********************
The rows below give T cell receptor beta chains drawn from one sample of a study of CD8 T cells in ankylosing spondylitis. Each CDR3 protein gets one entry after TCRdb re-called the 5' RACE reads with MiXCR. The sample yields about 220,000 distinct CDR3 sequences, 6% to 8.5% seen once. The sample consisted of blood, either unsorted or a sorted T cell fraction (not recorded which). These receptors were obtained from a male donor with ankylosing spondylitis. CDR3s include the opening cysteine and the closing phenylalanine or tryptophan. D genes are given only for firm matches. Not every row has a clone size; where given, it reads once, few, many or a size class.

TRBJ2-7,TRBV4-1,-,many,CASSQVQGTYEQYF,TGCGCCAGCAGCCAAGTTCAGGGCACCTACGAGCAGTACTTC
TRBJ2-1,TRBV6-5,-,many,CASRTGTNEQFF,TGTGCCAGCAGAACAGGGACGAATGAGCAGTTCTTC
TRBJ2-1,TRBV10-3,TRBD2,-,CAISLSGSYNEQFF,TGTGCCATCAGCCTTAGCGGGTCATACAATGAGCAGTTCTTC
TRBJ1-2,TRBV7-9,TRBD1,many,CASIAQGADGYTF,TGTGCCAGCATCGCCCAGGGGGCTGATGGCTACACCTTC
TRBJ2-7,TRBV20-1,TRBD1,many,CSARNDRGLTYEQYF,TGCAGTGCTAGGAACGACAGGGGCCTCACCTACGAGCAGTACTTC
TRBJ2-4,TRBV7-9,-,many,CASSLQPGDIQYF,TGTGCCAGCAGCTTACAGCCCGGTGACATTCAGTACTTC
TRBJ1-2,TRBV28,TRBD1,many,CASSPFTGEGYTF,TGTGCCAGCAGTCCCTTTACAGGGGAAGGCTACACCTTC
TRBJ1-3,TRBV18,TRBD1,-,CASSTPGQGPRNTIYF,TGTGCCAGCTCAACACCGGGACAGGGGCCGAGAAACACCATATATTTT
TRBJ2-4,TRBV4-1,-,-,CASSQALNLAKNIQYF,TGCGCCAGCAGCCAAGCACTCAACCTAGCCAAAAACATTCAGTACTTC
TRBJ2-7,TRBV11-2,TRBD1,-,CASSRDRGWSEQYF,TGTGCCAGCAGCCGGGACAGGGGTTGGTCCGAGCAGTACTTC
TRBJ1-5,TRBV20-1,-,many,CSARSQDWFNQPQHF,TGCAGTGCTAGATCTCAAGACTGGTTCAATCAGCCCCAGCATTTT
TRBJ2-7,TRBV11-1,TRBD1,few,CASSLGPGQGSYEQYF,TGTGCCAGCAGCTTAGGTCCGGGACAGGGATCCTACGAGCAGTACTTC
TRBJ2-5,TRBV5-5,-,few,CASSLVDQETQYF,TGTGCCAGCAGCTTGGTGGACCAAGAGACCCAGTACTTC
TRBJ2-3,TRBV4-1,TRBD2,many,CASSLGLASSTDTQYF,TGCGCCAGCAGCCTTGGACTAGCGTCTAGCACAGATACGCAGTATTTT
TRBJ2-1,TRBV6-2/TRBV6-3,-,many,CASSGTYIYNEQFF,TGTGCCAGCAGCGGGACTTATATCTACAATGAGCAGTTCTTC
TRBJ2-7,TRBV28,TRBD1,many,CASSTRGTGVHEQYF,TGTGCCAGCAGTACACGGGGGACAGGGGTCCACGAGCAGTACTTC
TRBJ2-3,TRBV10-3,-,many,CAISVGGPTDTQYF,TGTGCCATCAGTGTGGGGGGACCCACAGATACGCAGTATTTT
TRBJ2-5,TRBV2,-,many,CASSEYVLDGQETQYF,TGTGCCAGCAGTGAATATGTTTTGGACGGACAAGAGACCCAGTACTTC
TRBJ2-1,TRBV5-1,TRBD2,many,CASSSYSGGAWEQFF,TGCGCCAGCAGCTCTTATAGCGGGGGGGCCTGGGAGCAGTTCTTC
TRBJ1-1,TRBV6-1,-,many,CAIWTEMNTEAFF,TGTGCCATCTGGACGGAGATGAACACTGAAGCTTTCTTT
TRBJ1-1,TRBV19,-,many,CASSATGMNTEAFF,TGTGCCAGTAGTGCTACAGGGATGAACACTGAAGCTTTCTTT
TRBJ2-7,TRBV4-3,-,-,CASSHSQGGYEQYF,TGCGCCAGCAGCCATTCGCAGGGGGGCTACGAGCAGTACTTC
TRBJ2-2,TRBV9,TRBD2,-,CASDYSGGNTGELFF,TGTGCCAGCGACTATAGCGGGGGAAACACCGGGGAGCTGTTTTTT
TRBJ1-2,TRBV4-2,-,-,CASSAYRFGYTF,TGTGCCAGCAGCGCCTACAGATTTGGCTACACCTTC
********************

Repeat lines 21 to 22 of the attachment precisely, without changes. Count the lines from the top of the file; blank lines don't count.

TRBJ1-1,TRBV6-1,-,many,CAIWTEMNTEAFF,TGTGCCATCTGGACGGAGATGAACACTGAAGCTTTCTTT
TRBJ1-1,TRBV19,-,many,CASSATGMNTEAFF,TGTGCCAGTAGTGCTACAGGGATGAACACTGAAGCTTTCTTT